Communications for the Port Folio are usually addressed to Bradford and Inskeep, Booksellers, Philadelphia. Any note you may have the goodness to forward in answer to this will bear my own address—viz Dr Charles Caldwell, Philadelphia.
Should you have in possession any original articles other than biographical, suitable for a monthly miscellany, I need not express to you with what pleasure I would receive them.
I have the honour to be, with the highest consideration,
RC (DLC); chipped; at foot of text: “Thomas Jefferson Esqr”; endorsed by TJ as received 7 May 1814 and so recorded in SJL, which describes it as a letter from Dr. John Caldwell.
Charles Caldwell (1772–1853), physician, author, editor, and medical educator, was a native North Carolinian. After serving as a schoolmaster in that state, in 1792 he moved to Philadelphia, where he studied under Benjamin Rush and received a medical degree in 1796 from the University of Pennsylvania. In the latter year he was elected to the American Philosophical Society. After establishing a practice in Philadelphia, Caldwell joined the Academy of Medicine, the Philadelphia Medical Society, and the city board of health. He delivered medical lectures at the Philadelphia Almshouse, 1805–11, and served as a professor of geology and the philosophy of natural history at the University of Pennsylvania, 1816–19. Initiating a long career as a translator and author of medical works by 1795, Caldwell also wrote widely on biographical, literary, political, and scientific topics. He contributed to the Port Folio by 1809 and edited the journal from 1814 until 1816. Caldwell moved in 1819 to Lexington, Kentucky, to accept a faculty position in the new medical department at Transylvania University. In 1837 he became the first professor of the Louisville Medical Institute (later the University of Louisville), remaining in this position until 1849. Caldwell played a leading role at both of these trans-Appalachian medical schools. In 1825 he visited TJ at Monticello (ANB description begins John A. Garraty and Mark C. Carnes, eds., American National Biography, 1999, 24 vols. description ends ; DAB description begins Allen Johnson and Dumas Malone, eds., Dictionary of American Biography, 1928–36, 20 vols. description ends ; Harriot W. Warner, ed., Autobiography of Charles Caldwell, M.D. [1855; repr. 1968 with introduction by Lloyd G. Stevenson], esp. p. 346; Albert H. Smyth, The Philadelphia Magazines and Their Contributors: 1741–1850 , 142–5; APS description begins American Philosophical Society description ends , Minutes, 21 Oct. 1796 [MS in PPAmP]; William Wirt to TJ, 11 June 1825; Lunsford P. Yandell, “A Memoir of Dr. Charles Caldwell,” Western Journal of Medicine and Surgery 12 : 101–16).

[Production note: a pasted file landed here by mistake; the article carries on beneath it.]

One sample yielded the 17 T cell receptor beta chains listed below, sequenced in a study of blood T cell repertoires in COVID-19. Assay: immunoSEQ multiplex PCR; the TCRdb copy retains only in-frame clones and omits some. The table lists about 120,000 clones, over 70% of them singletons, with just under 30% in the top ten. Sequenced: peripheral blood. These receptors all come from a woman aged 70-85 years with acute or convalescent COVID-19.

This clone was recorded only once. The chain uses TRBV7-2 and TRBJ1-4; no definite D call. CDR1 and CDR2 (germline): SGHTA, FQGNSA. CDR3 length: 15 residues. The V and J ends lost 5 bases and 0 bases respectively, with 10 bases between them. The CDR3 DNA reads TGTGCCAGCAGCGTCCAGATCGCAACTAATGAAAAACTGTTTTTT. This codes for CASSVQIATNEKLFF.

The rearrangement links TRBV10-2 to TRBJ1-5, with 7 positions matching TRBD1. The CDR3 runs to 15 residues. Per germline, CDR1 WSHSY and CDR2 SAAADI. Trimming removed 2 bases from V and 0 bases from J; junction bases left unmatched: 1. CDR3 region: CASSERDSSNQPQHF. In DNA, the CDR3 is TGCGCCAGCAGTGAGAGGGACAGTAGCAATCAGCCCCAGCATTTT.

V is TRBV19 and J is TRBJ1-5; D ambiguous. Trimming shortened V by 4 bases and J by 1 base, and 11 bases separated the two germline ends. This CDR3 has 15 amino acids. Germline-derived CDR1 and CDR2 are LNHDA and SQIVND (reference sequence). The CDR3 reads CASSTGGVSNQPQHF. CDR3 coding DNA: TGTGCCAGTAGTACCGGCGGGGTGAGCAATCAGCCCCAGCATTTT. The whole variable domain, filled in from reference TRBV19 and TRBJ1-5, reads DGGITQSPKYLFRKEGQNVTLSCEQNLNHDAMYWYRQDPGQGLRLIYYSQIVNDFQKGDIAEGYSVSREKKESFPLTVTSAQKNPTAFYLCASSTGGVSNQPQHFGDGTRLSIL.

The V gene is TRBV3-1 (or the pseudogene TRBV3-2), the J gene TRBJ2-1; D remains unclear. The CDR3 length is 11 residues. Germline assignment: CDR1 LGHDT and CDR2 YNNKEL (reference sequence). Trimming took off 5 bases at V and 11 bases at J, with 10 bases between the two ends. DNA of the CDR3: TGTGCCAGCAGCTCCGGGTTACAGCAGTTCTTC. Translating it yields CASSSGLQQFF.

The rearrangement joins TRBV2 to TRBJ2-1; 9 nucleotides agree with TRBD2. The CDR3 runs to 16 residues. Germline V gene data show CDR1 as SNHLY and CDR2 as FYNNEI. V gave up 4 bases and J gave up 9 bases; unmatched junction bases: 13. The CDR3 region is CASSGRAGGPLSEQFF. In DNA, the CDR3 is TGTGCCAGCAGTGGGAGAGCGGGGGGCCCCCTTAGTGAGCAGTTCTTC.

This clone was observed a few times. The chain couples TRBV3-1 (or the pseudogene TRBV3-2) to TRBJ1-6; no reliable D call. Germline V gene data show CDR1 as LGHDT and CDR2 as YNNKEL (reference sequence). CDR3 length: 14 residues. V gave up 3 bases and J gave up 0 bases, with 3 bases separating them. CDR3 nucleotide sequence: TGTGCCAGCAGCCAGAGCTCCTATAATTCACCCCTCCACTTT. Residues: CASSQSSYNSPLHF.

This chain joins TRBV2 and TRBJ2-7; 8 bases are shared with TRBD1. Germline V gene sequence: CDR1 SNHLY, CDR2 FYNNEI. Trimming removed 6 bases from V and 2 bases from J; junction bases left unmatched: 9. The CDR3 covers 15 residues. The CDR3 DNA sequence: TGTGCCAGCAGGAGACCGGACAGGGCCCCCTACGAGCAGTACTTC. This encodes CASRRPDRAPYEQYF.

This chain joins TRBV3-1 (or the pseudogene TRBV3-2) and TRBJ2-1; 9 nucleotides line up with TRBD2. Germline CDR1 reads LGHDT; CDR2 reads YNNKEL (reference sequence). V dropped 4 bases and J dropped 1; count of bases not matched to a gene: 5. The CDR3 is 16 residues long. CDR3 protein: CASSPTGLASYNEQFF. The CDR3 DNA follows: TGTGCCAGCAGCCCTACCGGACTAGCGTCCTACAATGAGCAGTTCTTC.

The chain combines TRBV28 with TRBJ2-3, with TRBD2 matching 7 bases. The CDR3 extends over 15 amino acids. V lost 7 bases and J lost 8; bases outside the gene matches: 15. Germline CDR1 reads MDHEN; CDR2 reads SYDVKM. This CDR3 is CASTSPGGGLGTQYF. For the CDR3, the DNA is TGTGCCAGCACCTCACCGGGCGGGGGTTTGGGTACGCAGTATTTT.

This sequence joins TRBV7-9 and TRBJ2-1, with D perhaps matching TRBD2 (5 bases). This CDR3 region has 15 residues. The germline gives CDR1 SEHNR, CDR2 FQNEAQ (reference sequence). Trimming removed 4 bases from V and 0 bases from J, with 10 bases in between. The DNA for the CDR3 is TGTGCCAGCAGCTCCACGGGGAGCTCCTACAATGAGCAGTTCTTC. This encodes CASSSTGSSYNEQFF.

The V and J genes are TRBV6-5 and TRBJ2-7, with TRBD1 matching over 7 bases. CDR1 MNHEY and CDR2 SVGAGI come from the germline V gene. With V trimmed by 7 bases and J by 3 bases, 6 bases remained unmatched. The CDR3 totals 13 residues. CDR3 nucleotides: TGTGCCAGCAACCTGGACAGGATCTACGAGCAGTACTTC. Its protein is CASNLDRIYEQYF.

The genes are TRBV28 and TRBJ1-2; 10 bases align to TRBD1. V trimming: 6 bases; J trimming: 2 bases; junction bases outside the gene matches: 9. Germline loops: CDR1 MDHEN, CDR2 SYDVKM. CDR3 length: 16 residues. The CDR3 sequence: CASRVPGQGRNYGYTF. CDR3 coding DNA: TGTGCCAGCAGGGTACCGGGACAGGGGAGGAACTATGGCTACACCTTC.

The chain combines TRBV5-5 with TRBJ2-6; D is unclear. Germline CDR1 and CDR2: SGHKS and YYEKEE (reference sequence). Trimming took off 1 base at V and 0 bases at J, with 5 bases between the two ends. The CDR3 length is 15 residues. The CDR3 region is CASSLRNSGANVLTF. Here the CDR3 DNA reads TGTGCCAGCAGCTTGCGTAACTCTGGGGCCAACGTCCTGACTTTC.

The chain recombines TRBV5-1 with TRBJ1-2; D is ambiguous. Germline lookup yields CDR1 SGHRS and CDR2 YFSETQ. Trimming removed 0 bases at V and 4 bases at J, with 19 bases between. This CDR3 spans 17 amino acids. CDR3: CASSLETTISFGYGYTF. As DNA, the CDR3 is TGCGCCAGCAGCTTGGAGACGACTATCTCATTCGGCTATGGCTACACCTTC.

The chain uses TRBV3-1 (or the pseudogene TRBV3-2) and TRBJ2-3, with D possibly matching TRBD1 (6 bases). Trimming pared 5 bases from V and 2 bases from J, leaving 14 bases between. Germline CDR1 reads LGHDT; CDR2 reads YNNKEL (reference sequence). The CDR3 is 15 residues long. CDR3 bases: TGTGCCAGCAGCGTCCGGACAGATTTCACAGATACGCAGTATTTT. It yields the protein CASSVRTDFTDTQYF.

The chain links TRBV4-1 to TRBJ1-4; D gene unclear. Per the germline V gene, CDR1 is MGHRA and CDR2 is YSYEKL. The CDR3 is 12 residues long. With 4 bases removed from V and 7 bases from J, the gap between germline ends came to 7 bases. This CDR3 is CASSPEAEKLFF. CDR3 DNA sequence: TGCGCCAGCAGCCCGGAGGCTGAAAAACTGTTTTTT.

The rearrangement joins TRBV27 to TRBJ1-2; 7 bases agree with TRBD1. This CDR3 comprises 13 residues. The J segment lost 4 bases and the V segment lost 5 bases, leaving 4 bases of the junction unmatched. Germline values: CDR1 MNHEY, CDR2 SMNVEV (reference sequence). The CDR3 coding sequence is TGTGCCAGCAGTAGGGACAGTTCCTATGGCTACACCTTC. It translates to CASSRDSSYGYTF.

inveterate: “to root or implant deeply” (OED description begins James A. H. Murray, J. A. Simpson, E. S. C. Weiner, and others, eds., The Oxford English Dictionary, 2d ed., 1989, 20 vols. description ends ). In an editorial address dated 11 Apr. 1814 and appearing in the following month’s issue, the new editor of the Port Folio expressed his intention to continue promoting American literature and solicited contributions, particularly examples of American biography (Port Folio 3 : 383–98; Poor, Jefferson’s Library description begins Nathaniel P. Poor, Catalogue. President Jefferson’s Library, 1829 description ends , 14 [no. 921]). For TJ’s biography of Meriwether lewis see TJ to Paul Allen, 18 Aug. 1813, printed at that date as the first in a group of documents on TJ’s Biography of Meriwether Lewis.
1. Manuscript: “alogether.”
2. Word interlined.
3. Word interlined.
4. Manuscript: “contitute.”
5. Word interlined in place of “article.”
6. Manuscript: “indiduals.”
7. Caldwell here canceled “posterity.”
8. Word interlined.